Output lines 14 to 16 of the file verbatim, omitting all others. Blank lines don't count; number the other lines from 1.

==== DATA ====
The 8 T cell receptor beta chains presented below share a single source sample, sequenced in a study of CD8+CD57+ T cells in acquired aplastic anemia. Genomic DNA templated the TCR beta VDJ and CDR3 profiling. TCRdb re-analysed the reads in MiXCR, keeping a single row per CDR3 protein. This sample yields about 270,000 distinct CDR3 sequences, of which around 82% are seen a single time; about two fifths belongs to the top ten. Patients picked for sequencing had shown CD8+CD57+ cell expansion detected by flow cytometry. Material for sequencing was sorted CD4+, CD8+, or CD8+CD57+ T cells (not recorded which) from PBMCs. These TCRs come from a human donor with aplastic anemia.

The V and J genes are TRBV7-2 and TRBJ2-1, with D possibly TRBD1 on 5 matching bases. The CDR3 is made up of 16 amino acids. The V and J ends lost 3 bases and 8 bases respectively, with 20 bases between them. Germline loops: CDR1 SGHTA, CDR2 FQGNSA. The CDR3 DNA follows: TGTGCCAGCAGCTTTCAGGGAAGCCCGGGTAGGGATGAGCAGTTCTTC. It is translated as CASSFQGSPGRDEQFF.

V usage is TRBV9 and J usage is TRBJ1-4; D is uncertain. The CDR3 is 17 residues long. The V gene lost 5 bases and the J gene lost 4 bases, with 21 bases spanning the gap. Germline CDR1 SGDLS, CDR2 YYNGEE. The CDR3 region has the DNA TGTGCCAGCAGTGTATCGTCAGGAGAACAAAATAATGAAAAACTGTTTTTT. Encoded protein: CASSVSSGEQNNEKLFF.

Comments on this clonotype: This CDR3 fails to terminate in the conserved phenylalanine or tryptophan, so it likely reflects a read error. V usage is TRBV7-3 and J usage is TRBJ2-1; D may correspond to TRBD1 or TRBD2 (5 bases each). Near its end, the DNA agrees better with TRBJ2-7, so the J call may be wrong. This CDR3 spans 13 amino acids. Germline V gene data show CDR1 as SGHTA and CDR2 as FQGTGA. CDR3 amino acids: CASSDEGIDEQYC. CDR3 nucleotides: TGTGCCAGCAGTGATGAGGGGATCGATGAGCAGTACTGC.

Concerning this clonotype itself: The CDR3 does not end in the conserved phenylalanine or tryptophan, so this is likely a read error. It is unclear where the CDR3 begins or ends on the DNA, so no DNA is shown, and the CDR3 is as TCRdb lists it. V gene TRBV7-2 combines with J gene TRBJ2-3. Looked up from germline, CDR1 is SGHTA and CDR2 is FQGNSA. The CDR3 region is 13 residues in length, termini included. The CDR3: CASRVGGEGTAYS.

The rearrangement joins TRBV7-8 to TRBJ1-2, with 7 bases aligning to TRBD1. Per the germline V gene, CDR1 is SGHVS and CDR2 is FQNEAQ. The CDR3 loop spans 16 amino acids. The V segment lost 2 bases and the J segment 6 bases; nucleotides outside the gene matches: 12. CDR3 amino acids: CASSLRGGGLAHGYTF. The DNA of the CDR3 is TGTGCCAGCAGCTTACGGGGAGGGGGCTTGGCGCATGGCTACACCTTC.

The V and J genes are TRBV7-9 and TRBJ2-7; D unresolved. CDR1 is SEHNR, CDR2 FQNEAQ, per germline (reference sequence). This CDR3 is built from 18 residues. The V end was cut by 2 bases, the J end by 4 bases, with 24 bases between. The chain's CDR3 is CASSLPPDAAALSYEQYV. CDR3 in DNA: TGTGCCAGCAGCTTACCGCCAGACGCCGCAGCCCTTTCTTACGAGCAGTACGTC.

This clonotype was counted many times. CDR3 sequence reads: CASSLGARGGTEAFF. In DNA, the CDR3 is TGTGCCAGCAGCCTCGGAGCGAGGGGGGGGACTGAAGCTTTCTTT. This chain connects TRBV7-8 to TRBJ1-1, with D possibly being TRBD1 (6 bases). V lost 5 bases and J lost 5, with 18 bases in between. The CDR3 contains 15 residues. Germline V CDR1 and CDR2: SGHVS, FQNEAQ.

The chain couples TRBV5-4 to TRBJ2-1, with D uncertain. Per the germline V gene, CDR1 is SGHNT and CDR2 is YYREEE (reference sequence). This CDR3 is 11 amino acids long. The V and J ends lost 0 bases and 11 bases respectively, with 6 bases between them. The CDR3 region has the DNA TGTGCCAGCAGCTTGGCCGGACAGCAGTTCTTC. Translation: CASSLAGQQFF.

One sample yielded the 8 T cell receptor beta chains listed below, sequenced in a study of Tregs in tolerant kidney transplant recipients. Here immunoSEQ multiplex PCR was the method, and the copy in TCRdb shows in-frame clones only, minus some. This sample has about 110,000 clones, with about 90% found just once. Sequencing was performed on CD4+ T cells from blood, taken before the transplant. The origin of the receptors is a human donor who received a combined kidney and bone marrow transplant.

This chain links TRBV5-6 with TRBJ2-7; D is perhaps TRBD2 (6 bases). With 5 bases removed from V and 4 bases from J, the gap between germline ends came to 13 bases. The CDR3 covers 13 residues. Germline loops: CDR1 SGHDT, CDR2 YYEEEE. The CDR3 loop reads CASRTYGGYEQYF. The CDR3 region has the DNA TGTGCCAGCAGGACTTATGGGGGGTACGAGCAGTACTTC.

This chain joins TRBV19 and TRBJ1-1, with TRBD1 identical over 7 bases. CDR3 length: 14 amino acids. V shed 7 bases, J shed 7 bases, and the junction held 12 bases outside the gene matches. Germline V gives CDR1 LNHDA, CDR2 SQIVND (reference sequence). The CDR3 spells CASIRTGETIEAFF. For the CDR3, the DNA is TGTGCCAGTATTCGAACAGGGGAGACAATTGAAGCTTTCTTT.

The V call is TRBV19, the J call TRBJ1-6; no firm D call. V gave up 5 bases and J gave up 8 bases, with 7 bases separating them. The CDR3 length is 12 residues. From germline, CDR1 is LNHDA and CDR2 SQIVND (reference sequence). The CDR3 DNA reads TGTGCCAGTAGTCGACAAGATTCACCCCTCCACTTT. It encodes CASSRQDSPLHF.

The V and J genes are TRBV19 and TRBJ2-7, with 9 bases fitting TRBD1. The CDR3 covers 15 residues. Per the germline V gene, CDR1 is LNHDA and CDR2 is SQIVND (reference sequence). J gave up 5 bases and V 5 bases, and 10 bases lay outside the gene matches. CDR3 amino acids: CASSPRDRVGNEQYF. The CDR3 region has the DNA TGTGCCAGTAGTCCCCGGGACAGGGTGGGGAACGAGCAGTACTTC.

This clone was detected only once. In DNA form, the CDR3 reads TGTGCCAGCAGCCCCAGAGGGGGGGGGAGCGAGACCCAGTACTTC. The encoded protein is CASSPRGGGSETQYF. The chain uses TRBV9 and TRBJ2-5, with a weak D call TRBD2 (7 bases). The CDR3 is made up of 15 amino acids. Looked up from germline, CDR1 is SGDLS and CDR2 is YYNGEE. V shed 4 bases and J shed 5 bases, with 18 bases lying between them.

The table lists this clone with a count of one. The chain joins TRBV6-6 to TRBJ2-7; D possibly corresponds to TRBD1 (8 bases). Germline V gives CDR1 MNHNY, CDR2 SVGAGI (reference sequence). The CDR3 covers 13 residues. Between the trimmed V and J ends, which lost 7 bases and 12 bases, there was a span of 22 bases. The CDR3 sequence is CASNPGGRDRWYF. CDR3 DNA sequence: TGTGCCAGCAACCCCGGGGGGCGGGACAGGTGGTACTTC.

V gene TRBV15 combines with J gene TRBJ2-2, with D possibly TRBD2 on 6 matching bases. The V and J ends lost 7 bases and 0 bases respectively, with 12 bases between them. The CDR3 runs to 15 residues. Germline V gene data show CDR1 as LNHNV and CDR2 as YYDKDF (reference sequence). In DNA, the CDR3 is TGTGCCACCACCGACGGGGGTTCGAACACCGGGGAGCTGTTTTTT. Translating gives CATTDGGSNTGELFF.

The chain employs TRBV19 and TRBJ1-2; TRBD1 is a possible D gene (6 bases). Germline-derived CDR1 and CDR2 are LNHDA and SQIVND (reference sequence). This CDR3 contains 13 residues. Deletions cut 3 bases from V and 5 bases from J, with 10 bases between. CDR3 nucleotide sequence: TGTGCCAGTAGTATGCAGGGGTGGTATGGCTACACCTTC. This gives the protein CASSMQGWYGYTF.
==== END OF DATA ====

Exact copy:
The V and J genes are TRBV19 and TRBJ2-7, with 9 bases fitting TRBD1. The CDR3 covers 15 residues. Per the germline V gene, CDR1 is LNHDA and CDR2 is SQIVND (reference sequence). J gave up 5 bases and V 5 bases, and 10 bases lay outside the gene matches. CDR3 amino acids: CASSPRDRVGNEQYF. The CDR3 region has the DNA TGTGCCAGTAGTCCCCGGGACAGGGTGGGGAACGAGCAGTACTTC.

This clone was detected only once. In DNA form, the CDR3 reads TGTGCCAGCAGCCCCAGAGGGGGGGGGAGCGAGACCCAGTACTTC. The encoded protein is CASSPRGGGSETQYF. The chain uses TRBV9 and TRBJ2-5, with a weak D call TRBD2 (7 bases). The CDR3 is made up of 15 amino acids. Looked up from germline, CDR1 is SGDLS and CDR2 is YYNGEE. V shed 4 bases and J shed 5 bases, with 18 bases lying between them.

The table lists this clone with a count of one. The chain joins TRBV6-6 to TRBJ2-7; D possibly corresponds to TRBD1 (8 bases). Germline V gives CDR1 MNHNY, CDR2 SVGAGI (reference sequence). The CDR3 covers 13 residues. Between the trimmed V and J ends, which lost 7 bases and 12 bases, there was a span of 22 bases. The CDR3 sequence is CASNPGGRDRWYF. CDR3 DNA sequence: TGTGCCAGCAACCCCGGGGGGCGGGACAGGTGGTACTTC.